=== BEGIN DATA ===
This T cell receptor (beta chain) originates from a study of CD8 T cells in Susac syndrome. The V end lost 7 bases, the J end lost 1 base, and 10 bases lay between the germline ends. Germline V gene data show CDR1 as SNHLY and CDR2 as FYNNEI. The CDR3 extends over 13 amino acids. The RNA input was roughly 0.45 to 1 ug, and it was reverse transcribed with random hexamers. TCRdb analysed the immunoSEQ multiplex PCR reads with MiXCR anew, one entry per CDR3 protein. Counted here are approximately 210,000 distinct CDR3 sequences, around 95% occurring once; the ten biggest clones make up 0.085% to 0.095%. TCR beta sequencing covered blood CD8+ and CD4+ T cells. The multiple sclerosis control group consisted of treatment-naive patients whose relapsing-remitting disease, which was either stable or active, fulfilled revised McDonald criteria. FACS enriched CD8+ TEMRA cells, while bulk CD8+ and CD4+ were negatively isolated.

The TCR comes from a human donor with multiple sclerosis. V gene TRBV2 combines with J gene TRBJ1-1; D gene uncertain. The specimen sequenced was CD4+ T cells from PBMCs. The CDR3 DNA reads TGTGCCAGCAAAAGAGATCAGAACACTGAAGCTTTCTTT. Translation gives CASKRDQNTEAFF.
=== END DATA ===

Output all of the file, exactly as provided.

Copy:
This T cell receptor (beta chain) originates from a study of CD8 T cells in Susac syndrome. The V end lost 7 bases, the J end lost 1 base, and 10 bases lay between the germline ends. Germline V gene data show CDR1 as SNHLY and CDR2 as FYNNEI. The CDR3 extends over 13 amino acids. The RNA input was roughly 0.45 to 1 ug, and it was reverse transcribed with random hexamers. TCRdb analysed the immunoSEQ multiplex PCR reads with MiXCR anew, one entry per CDR3 protein. Counted here are approximately 210,000 distinct CDR3 sequences, around 95% occurring once; the ten biggest clones make up 0.085% to 0.095%. TCR beta sequencing covered blood CD8+ and CD4+ T cells. The multiple sclerosis control group consisted of treatment-naive patients whose relapsing-remitting disease, which was either stable or active, fulfilled revised McDonald criteria. FACS enriched CD8+ TEMRA cells, while bulk CD8+ and CD4+ were negatively isolated.

The TCR comes from a human donor with multiple sclerosis. V gene TRBV2 combines with J gene TRBJ1-1; D gene uncertain. The specimen sequenced was CD4+ T cells from PBMCs. The CDR3 DNA reads TGTGCCAGCAAAAGAGATCAGAACACTGAAGCTTTCTTT. Translation gives CASKRDQNTEAFF.